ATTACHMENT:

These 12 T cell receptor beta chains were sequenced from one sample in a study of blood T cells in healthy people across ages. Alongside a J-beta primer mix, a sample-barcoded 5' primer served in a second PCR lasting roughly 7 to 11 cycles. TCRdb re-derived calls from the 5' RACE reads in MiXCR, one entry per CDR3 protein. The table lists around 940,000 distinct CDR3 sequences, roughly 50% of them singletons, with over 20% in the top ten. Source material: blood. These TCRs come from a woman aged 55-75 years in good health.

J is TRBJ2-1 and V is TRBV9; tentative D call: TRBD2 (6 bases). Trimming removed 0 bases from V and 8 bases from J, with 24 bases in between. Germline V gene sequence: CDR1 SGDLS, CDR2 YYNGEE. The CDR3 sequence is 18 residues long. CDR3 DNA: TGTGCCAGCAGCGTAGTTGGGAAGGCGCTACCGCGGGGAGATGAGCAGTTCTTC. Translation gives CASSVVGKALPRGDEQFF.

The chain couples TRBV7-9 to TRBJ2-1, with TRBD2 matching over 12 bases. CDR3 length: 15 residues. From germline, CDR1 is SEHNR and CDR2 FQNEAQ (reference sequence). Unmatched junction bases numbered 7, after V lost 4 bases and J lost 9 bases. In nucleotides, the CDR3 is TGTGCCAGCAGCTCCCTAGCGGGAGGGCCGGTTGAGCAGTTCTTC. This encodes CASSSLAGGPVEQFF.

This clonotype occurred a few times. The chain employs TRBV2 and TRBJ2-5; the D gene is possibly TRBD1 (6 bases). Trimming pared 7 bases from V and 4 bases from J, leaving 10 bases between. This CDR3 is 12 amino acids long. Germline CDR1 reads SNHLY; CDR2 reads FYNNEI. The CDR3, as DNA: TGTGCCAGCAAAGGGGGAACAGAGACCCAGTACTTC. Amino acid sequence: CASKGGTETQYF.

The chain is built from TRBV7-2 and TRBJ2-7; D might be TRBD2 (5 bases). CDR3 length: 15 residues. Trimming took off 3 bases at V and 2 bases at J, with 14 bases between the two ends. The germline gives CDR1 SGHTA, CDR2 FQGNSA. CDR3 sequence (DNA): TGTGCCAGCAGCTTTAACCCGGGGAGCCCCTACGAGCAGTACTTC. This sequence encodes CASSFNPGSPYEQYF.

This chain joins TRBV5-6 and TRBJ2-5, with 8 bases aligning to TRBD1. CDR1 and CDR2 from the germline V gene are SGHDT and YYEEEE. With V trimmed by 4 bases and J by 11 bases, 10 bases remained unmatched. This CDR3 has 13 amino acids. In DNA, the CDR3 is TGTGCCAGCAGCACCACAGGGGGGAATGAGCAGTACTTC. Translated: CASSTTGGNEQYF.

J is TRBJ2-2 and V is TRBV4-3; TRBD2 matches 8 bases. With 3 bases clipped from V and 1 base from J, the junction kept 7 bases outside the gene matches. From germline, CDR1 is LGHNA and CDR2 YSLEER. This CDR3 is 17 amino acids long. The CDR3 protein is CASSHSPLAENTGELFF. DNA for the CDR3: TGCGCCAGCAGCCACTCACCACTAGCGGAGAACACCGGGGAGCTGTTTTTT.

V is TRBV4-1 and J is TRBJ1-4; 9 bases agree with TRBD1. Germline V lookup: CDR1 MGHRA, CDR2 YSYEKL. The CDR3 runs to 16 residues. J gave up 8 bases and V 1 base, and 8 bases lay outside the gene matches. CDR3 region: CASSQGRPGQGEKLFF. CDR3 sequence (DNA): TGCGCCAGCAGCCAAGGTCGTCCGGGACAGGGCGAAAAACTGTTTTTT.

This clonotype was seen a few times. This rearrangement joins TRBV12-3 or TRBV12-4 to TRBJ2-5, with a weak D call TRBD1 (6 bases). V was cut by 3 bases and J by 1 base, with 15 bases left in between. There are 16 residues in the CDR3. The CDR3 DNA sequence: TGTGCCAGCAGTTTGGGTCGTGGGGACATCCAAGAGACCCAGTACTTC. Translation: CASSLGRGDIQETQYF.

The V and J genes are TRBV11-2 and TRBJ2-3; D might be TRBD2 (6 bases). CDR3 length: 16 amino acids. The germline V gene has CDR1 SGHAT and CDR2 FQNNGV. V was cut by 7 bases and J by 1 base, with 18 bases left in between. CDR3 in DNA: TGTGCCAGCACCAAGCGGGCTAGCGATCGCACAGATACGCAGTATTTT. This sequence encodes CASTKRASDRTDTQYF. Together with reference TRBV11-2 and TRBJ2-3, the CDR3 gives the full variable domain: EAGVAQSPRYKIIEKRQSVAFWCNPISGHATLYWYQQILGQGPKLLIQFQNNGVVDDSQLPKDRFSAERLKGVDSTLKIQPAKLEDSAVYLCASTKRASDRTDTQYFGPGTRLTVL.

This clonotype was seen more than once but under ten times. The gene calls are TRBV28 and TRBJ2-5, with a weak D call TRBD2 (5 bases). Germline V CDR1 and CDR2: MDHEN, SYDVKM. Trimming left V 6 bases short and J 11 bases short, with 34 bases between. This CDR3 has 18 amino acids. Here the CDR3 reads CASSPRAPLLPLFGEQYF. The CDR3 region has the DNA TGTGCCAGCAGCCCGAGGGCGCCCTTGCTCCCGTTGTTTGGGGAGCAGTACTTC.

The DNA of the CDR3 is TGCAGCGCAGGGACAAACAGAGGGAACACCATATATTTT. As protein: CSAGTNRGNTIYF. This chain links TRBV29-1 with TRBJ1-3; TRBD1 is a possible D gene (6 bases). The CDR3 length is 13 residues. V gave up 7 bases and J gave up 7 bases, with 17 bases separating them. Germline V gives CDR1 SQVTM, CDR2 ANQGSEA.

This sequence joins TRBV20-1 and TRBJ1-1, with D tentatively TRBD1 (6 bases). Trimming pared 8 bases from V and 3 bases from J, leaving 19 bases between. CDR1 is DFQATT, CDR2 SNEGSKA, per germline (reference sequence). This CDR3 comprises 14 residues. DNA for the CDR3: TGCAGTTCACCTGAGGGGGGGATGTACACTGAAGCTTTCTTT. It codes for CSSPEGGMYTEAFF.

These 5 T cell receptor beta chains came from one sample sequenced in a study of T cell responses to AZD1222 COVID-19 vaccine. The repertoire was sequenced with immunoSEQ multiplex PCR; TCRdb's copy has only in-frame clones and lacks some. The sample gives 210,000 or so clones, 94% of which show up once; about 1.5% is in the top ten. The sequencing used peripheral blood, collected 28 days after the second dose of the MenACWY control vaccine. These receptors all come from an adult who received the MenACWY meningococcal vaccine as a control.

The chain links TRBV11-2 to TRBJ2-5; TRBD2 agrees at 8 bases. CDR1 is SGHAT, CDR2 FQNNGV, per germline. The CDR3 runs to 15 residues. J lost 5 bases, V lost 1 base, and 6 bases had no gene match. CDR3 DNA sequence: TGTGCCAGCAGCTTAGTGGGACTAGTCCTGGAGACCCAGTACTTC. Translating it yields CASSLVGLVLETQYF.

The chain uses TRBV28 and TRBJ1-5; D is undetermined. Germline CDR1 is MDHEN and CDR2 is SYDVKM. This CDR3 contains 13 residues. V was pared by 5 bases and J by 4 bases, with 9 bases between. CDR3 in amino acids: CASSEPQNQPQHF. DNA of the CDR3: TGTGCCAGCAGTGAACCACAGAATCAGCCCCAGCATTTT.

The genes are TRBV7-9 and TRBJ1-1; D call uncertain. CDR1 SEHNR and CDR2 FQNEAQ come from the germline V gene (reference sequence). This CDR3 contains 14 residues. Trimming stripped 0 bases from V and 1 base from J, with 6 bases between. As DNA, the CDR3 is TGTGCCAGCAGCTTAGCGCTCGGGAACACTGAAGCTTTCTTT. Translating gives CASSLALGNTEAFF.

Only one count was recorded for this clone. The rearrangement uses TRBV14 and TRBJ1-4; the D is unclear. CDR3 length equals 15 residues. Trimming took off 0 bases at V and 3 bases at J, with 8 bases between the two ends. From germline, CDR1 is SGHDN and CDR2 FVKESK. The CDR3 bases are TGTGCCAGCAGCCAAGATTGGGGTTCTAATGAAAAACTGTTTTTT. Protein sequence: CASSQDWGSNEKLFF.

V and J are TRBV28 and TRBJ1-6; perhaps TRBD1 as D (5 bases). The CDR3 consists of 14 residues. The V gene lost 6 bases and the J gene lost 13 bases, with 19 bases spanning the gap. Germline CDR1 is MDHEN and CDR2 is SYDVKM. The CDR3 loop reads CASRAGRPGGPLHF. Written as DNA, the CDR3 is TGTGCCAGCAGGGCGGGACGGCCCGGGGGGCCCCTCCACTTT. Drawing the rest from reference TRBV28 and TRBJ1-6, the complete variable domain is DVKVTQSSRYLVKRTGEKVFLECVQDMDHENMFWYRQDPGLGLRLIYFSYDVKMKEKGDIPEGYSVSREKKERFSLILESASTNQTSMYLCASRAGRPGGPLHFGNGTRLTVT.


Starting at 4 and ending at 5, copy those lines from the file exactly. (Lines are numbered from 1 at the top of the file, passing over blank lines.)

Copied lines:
This clonotype occurred a few times. The chain employs TRBV2 and TRBJ2-5; the D gene is possibly TRBD1 (6 bases). Trimming pared 7 bases from V and 4 bases from J, leaving 10 bases between. This CDR3 is 12 amino acids long. Germline CDR1 reads SNHLY; CDR2 reads FYNNEI. The CDR3, as DNA: TGTGCCAGCAAAGGGGGAACAGAGACCCAGTACTTC. Amino acid sequence: CASKGGTETQYF.

The chain is built from TRBV7-2 and TRBJ2-7; D might be TRBD2 (5 bases). CDR3 length: 15 residues. Trimming took off 3 bases at V and 2 bases at J, with 14 bases between the two ends. The germline gives CDR1 SGHTA, CDR2 FQGNSA. CDR3 sequence (DNA): TGTGCCAGCAGCTTTAACCCGGGGAGCCCCTACGAGCAGTACTTC. This sequence encodes CASSFNPGSPYEQYF.